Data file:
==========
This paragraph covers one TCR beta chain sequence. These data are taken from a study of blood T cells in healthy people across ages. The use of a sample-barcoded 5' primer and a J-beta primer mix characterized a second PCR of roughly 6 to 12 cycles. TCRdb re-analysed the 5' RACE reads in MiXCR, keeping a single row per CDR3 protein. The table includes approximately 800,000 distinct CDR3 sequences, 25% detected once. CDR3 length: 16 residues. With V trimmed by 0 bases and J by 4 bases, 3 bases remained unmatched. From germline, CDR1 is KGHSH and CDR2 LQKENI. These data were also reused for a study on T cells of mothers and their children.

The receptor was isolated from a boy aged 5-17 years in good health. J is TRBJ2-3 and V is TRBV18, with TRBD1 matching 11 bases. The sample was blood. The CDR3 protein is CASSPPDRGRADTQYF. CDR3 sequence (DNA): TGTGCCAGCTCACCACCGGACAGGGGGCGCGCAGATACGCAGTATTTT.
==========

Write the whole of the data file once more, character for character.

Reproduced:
This paragraph covers one TCR beta chain sequence. These data are taken from a study of blood T cells in healthy people across ages. The use of a sample-barcoded 5' primer and a J-beta primer mix characterized a second PCR of roughly 6 to 12 cycles. TCRdb re-analysed the 5' RACE reads in MiXCR, keeping a single row per CDR3 protein. The table includes approximately 800,000 distinct CDR3 sequences, 25% detected once. CDR3 length: 16 residues. With V trimmed by 0 bases and J by 4 bases, 3 bases remained unmatched. From germline, CDR1 is KGHSH and CDR2 LQKENI. These data were also reused for a study on T cells of mothers and their children.

The receptor was isolated from a boy aged 5-17 years in good health. J is TRBJ2-3 and V is TRBV18, with TRBD1 matching 11 bases. The sample was blood. The CDR3 protein is CASSPPDRGRADTQYF. CDR3 sequence (DNA): TGTGCCAGCTCACCACCGGACAGGGGGCGCGCAGATACGCAGTATTTT.